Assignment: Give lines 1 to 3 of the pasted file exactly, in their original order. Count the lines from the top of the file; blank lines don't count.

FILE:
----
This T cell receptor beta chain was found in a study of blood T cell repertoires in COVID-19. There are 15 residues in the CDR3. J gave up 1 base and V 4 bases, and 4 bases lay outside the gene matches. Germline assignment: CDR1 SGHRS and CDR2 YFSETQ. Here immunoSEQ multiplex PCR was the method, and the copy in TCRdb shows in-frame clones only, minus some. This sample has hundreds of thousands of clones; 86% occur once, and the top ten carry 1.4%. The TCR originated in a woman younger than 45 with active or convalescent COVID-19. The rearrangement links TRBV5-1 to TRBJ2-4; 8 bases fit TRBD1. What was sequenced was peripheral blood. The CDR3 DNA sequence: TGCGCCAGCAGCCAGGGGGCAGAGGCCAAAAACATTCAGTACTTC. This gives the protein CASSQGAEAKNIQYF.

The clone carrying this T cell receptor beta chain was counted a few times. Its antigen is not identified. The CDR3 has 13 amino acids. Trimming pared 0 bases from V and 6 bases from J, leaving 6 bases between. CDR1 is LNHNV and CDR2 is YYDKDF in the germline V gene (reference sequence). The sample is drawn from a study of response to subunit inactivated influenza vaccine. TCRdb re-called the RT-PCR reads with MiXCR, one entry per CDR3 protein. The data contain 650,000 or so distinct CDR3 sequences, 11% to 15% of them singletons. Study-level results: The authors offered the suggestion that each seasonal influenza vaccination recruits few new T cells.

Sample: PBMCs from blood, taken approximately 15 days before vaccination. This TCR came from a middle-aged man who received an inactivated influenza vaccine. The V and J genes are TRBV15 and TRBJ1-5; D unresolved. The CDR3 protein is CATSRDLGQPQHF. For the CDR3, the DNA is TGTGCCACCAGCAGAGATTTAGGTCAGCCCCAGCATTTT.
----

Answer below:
This T cell receptor beta chain was found in a study of blood T cell repertoires in COVID-19. There are 15 residues in the CDR3. J gave up 1 base and V 4 bases, and 4 bases lay outside the gene matches. Germline assignment: CDR1 SGHRS and CDR2 YFSETQ. Here immunoSEQ multiplex PCR was the method, and the copy in TCRdb shows in-frame clones only, minus some. This sample has hundreds of thousands of clones; 86% occur once, and the top ten carry 1.4%. The TCR originated in a woman younger than 45 with active or convalescent COVID-19. The rearrangement links TRBV5-1 to TRBJ2-4; 8 bases fit TRBD1. What was sequenced was peripheral blood. The CDR3 DNA sequence: TGCGCCAGCAGCCAGGGGGCAGAGGCCAAAAACATTCAGTACTTC. This gives the protein CASSQGAEAKNIQYF.

The clone carrying this T cell receptor beta chain was counted a few times. Its antigen is not identified. The CDR3 has 13 amino acids. Trimming pared 0 bases from V and 6 bases from J, leaving 6 bases between. CDR1 is LNHNV and CDR2 is YYDKDF in the germline V gene (reference sequence). The sample is drawn from a study of response to subunit inactivated influenza vaccine. TCRdb re-called the RT-PCR reads with MiXCR, one entry per CDR3 protein. The data contain 650,000 or so distinct CDR3 sequences, 11% to 15% of them singletons. Study-level results: The authors offered the suggestion that each seasonal influenza vaccination recruits few new T cells.

Sample: PBMCs from blood, taken approximately 15 days before vaccination. This TCR came from a middle-aged man who received an inactivated influenza vaccine. The V and J genes are TRBV15 and TRBJ1-5; D unresolved. The CDR3 protein is CATSRDLGQPQHF. For the CDR3, the DNA is TGTGCCACCAGCAGAGATTTAGGTCAGCCCCAGCATTTT.